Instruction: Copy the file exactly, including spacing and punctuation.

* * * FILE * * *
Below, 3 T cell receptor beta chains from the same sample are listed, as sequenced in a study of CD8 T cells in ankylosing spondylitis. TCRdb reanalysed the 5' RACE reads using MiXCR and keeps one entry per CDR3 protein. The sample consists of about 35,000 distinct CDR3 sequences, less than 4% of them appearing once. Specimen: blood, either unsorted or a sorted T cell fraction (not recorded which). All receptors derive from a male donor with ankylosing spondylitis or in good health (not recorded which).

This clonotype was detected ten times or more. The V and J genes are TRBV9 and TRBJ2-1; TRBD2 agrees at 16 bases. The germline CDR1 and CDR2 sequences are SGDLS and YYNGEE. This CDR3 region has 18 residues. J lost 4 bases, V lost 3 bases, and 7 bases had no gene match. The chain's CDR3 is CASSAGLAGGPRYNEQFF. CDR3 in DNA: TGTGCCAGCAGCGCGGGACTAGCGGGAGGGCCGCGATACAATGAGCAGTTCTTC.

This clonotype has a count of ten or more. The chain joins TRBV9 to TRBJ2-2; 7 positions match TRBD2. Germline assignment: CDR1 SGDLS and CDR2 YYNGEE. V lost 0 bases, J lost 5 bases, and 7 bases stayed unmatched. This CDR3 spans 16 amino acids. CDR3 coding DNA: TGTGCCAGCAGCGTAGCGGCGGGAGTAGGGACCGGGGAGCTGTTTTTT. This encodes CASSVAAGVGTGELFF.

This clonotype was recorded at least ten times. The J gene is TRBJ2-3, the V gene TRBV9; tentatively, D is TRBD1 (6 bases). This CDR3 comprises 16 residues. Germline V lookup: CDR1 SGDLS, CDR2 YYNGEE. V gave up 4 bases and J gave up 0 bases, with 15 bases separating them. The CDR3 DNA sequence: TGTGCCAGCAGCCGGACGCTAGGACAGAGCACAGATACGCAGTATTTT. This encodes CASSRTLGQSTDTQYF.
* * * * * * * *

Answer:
Below, 3 T cell receptor beta chains from the same sample are listed, as sequenced in a study of CD8 T cells in ankylosing spondylitis. TCRdb reanalysed the 5' RACE reads using MiXCR and keeps one entry per CDR3 protein. The sample consists of about 35,000 distinct CDR3 sequences, less than 4% of them appearing once. Specimen: blood, either unsorted or a sorted T cell fraction (not recorded which). All receptors derive from a male donor with ankylosing spondylitis or in good health (not recorded which).

This clonotype was detected ten times or more. The V and J genes are TRBV9 and TRBJ2-1; TRBD2 agrees at 16 bases. The germline CDR1 and CDR2 sequences are SGDLS and YYNGEE. This CDR3 region has 18 residues. J lost 4 bases, V lost 3 bases, and 7 bases had no gene match. The chain's CDR3 is CASSAGLAGGPRYNEQFF. CDR3 in DNA: TGTGCCAGCAGCGCGGGACTAGCGGGAGGGCCGCGATACAATGAGCAGTTCTTC.

This clonotype has a count of ten or more. The chain joins TRBV9 to TRBJ2-2; 7 positions match TRBD2. Germline assignment: CDR1 SGDLS and CDR2 YYNGEE. V lost 0 bases, J lost 5 bases, and 7 bases stayed unmatched. This CDR3 spans 16 amino acids. CDR3 coding DNA: TGTGCCAGCAGCGTAGCGGCGGGAGTAGGGACCGGGGAGCTGTTTTTT. This encodes CASSVAAGVGTGELFF.

This clonotype was recorded at least ten times. The J gene is TRBJ2-3, the V gene TRBV9; tentatively, D is TRBD1 (6 bases). This CDR3 comprises 16 residues. Germline V lookup: CDR1 SGDLS, CDR2 YYNGEE. V gave up 4 bases and J gave up 0 bases, with 15 bases separating them. The CDR3 DNA sequence: TGTGCCAGCAGCCGGACGCTAGGACAGAGCACAGATACGCAGTATTTT. This encodes CASSRTLGQSTDTQYF.